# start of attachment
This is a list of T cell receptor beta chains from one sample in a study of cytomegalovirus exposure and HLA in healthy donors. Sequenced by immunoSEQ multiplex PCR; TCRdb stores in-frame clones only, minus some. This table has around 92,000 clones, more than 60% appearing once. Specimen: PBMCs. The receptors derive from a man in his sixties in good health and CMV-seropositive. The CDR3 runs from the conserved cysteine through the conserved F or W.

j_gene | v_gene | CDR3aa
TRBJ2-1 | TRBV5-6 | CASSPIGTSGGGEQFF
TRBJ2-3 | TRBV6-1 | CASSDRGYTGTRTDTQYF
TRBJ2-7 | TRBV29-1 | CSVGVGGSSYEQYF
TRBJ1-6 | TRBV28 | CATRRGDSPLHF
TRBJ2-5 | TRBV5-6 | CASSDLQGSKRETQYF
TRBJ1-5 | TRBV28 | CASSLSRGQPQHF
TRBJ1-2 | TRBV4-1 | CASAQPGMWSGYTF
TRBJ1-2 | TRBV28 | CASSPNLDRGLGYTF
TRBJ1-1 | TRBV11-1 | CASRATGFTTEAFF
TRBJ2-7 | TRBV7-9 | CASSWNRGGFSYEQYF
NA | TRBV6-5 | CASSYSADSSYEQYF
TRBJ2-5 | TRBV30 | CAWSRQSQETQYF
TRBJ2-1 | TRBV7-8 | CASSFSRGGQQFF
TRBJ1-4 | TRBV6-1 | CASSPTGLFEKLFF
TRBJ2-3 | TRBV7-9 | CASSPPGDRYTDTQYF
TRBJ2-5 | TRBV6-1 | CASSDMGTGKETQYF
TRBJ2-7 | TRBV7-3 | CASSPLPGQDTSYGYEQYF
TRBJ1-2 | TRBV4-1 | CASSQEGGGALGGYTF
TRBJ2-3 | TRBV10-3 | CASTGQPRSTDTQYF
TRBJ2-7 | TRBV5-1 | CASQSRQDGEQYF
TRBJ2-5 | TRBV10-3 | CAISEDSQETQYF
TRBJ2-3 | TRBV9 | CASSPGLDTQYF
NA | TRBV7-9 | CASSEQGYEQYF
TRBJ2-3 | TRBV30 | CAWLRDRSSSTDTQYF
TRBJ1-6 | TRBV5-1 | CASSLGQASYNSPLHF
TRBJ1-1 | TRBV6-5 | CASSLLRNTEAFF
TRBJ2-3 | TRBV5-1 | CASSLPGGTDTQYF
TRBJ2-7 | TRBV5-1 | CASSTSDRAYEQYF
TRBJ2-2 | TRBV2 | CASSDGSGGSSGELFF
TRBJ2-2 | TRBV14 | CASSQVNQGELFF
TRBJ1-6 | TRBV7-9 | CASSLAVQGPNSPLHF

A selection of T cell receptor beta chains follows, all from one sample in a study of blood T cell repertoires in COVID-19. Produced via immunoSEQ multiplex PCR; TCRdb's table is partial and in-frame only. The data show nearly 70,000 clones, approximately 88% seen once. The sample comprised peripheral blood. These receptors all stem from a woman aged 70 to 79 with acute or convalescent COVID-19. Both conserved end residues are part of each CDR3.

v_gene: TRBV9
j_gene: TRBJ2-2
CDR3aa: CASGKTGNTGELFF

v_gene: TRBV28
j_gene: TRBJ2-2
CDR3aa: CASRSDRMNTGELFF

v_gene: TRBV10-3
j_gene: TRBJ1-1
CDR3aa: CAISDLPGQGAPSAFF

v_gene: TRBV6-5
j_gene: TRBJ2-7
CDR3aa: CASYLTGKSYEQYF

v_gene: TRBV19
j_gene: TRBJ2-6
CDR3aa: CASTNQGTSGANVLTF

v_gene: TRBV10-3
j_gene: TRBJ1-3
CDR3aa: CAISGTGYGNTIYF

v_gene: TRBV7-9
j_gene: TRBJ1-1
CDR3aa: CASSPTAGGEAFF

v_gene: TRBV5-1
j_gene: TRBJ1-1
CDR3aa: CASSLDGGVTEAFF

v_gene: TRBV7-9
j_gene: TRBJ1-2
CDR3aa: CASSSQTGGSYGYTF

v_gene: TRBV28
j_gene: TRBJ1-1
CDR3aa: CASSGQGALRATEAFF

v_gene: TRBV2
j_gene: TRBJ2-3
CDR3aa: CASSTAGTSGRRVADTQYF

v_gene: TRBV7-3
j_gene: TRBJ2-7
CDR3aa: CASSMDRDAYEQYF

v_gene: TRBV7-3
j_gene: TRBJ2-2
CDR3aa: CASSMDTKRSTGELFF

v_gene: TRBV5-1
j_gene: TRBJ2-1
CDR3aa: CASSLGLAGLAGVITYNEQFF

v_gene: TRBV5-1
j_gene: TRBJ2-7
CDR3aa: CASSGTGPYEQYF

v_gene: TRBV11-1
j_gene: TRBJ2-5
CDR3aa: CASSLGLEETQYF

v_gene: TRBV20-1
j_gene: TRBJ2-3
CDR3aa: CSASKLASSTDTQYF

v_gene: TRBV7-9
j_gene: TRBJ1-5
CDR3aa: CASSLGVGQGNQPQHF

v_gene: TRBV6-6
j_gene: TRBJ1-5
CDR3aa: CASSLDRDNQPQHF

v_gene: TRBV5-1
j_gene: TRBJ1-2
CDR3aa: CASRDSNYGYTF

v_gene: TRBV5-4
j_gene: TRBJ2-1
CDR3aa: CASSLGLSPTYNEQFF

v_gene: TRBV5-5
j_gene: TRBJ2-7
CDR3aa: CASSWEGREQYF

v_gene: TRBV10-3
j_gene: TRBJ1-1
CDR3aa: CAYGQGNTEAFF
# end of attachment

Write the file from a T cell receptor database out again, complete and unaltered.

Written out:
This is a list of T cell receptor beta chains from one sample in a study of cytomegalovirus exposure and HLA in healthy donors. Sequenced by immunoSEQ multiplex PCR; TCRdb stores in-frame clones only, minus some. This table has around 92,000 clones, more than 60% appearing once. Specimen: PBMCs. The receptors derive from a man in his sixties in good health and CMV-seropositive. The CDR3 runs from the conserved cysteine through the conserved F or W.

j_gene | v_gene | CDR3aa
TRBJ2-1 | TRBV5-6 | CASSPIGTSGGGEQFF
TRBJ2-3 | TRBV6-1 | CASSDRGYTGTRTDTQYF
TRBJ2-7 | TRBV29-1 | CSVGVGGSSYEQYF
TRBJ1-6 | TRBV28 | CATRRGDSPLHF
TRBJ2-5 | TRBV5-6 | CASSDLQGSKRETQYF
TRBJ1-5 | TRBV28 | CASSLSRGQPQHF
TRBJ1-2 | TRBV4-1 | CASAQPGMWSGYTF
TRBJ1-2 | TRBV28 | CASSPNLDRGLGYTF
TRBJ1-1 | TRBV11-1 | CASRATGFTTEAFF
TRBJ2-7 | TRBV7-9 | CASSWNRGGFSYEQYF
NA | TRBV6-5 | CASSYSADSSYEQYF
TRBJ2-5 | TRBV30 | CAWSRQSQETQYF
TRBJ2-1 | TRBV7-8 | CASSFSRGGQQFF
TRBJ1-4 | TRBV6-1 | CASSPTGLFEKLFF
TRBJ2-3 | TRBV7-9 | CASSPPGDRYTDTQYF
TRBJ2-5 | TRBV6-1 | CASSDMGTGKETQYF
TRBJ2-7 | TRBV7-3 | CASSPLPGQDTSYGYEQYF
TRBJ1-2 | TRBV4-1 | CASSQEGGGALGGYTF
TRBJ2-3 | TRBV10-3 | CASTGQPRSTDTQYF
TRBJ2-7 | TRBV5-1 | CASQSRQDGEQYF
TRBJ2-5 | TRBV10-3 | CAISEDSQETQYF
TRBJ2-3 | TRBV9 | CASSPGLDTQYF
NA | TRBV7-9 | CASSEQGYEQYF
TRBJ2-3 | TRBV30 | CAWLRDRSSSTDTQYF
TRBJ1-6 | TRBV5-1 | CASSLGQASYNSPLHF
TRBJ1-1 | TRBV6-5 | CASSLLRNTEAFF
TRBJ2-3 | TRBV5-1 | CASSLPGGTDTQYF
TRBJ2-7 | TRBV5-1 | CASSTSDRAYEQYF
TRBJ2-2 | TRBV2 | CASSDGSGGSSGELFF
TRBJ2-2 | TRBV14 | CASSQVNQGELFF
TRBJ1-6 | TRBV7-9 | CASSLAVQGPNSPLHF

A selection of T cell receptor beta chains follows, all from one sample in a study of blood T cell repertoires in COVID-19. Produced via immunoSEQ multiplex PCR; TCRdb's table is partial and in-frame only. The data show nearly 70,000 clones, approximately 88% seen once. The sample comprised peripheral blood. These receptors all stem from a woman aged 70 to 79 with acute or convalescent COVID-19. Both conserved end residues are part of each CDR3.

v_gene: TRBV9
j_gene: TRBJ2-2
CDR3aa: CASGKTGNTGELFF

v_gene: TRBV28
j_gene: TRBJ2-2
CDR3aa: CASRSDRMNTGELFF

v_gene: TRBV10-3
j_gene: TRBJ1-1
CDR3aa: CAISDLPGQGAPSAFF

v_gene: TRBV6-5
j_gene: TRBJ2-7
CDR3aa: CASYLTGKSYEQYF

v_gene: TRBV19
j_gene: TRBJ2-6
CDR3aa: CASTNQGTSGANVLTF

v_gene: TRBV10-3
j_gene: TRBJ1-3
CDR3aa: CAISGTGYGNTIYF

v_gene: TRBV7-9
j_gene: TRBJ1-1
CDR3aa: CASSPTAGGEAFF

v_gene: TRBV5-1
j_gene: TRBJ1-1
CDR3aa: CASSLDGGVTEAFF

v_gene: TRBV7-9
j_gene: TRBJ1-2
CDR3aa: CASSSQTGGSYGYTF

v_gene: TRBV28
j_gene: TRBJ1-1
CDR3aa: CASSGQGALRATEAFF

v_gene: TRBV2
j_gene: TRBJ2-3
CDR3aa: CASSTAGTSGRRVADTQYF

v_gene: TRBV7-3
j_gene: TRBJ2-7
CDR3aa: CASSMDRDAYEQYF

v_gene: TRBV7-3
j_gene: TRBJ2-2
CDR3aa: CASSMDTKRSTGELFF

v_gene: TRBV5-1
j_gene: TRBJ2-1
CDR3aa: CASSLGLAGLAGVITYNEQFF

v_gene: TRBV5-1
j_gene: TRBJ2-7
CDR3aa: CASSGTGPYEQYF

v_gene: TRBV11-1
j_gene: TRBJ2-5
CDR3aa: CASSLGLEETQYF

v_gene: TRBV20-1
j_gene: TRBJ2-3
CDR3aa: CSASKLASSTDTQYF

v_gene: TRBV7-9
j_gene: TRBJ1-5
CDR3aa: CASSLGVGQGNQPQHF

v_gene: TRBV6-6
j_gene: TRBJ1-5
CDR3aa: CASSLDRDNQPQHF

v_gene: TRBV5-1
j_gene: TRBJ1-2
CDR3aa: CASRDSNYGYTF

v_gene: TRBV5-4
j_gene: TRBJ2-1
CDR3aa: CASSLGLSPTYNEQFF

v_gene: TRBV5-5
j_gene: TRBJ2-7
CDR3aa: CASSWEGREQYF

v_gene: TRBV10-3
j_gene: TRBJ1-1
CDR3aa: CAYGQGNTEAFF